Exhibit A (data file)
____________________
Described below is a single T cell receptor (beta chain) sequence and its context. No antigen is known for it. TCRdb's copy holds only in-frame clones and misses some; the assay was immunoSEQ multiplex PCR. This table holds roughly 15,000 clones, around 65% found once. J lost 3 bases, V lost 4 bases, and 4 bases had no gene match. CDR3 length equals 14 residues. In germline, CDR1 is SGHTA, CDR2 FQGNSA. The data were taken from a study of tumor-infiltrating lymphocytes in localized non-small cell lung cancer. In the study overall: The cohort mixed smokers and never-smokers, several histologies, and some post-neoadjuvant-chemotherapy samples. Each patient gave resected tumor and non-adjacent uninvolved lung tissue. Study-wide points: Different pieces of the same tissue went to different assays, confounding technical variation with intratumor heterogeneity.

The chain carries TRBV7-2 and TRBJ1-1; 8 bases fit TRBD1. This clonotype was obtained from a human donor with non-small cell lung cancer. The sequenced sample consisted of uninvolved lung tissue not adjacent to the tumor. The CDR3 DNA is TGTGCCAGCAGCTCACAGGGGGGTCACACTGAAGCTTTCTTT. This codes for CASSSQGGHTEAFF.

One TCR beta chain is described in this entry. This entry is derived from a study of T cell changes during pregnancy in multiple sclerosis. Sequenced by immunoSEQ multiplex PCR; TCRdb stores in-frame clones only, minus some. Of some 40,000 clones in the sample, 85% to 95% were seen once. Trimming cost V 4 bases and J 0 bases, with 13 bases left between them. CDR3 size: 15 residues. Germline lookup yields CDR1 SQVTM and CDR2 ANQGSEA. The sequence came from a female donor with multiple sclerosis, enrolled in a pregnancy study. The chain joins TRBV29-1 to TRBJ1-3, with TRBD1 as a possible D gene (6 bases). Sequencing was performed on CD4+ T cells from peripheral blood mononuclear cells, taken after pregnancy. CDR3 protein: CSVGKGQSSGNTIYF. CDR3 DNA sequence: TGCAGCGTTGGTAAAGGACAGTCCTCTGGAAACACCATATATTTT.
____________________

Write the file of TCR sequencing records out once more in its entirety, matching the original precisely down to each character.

Described below is a single T cell receptor (beta chain) sequence and its context. No antigen is known for it. TCRdb's copy holds only in-frame clones and misses some; the assay was immunoSEQ multiplex PCR. This table holds roughly 15,000 clones, around 65% found once. J lost 3 bases, V lost 4 bases, and 4 bases had no gene match. CDR3 length equals 14 residues. In germline, CDR1 is SGHTA, CDR2 FQGNSA. The data were taken from a study of tumor-infiltrating lymphocytes in localized non-small cell lung cancer. In the study overall: The cohort mixed smokers and never-smokers, several histologies, and some post-neoadjuvant-chemotherapy samples. Each patient gave resected tumor and non-adjacent uninvolved lung tissue. Study-wide points: Different pieces of the same tissue went to different assays, confounding technical variation with intratumor heterogeneity.

The chain carries TRBV7-2 and TRBJ1-1; 8 bases fit TRBD1. This clonotype was obtained from a human donor with non-small cell lung cancer. The sequenced sample consisted of uninvolved lung tissue not adjacent to the tumor. The CDR3 DNA is TGTGCCAGCAGCTCACAGGGGGGTCACACTGAAGCTTTCTTT. This codes for CASSSQGGHTEAFF.

One TCR beta chain is described in this entry. This entry is derived from a study of T cell changes during pregnancy in multiple sclerosis. Sequenced by immunoSEQ multiplex PCR; TCRdb stores in-frame clones only, minus some. Of some 40,000 clones in the sample, 85% to 95% were seen once. Trimming cost V 4 bases and J 0 bases, with 13 bases left between them. CDR3 size: 15 residues. Germline lookup yields CDR1 SQVTM and CDR2 ANQGSEA. The sequence came from a female donor with multiple sclerosis, enrolled in a pregnancy study. The chain joins TRBV29-1 to TRBJ1-3, with TRBD1 as a possible D gene (6 bases). Sequencing was performed on CD4+ T cells from peripheral blood mononuclear cells, taken after pregnancy. CDR3 protein: CSVGKGQSSGNTIYF. CDR3 DNA sequence: TGCAGCGTTGGTAAAGGACAGTCCTCTGGAAACACCATATATTTT.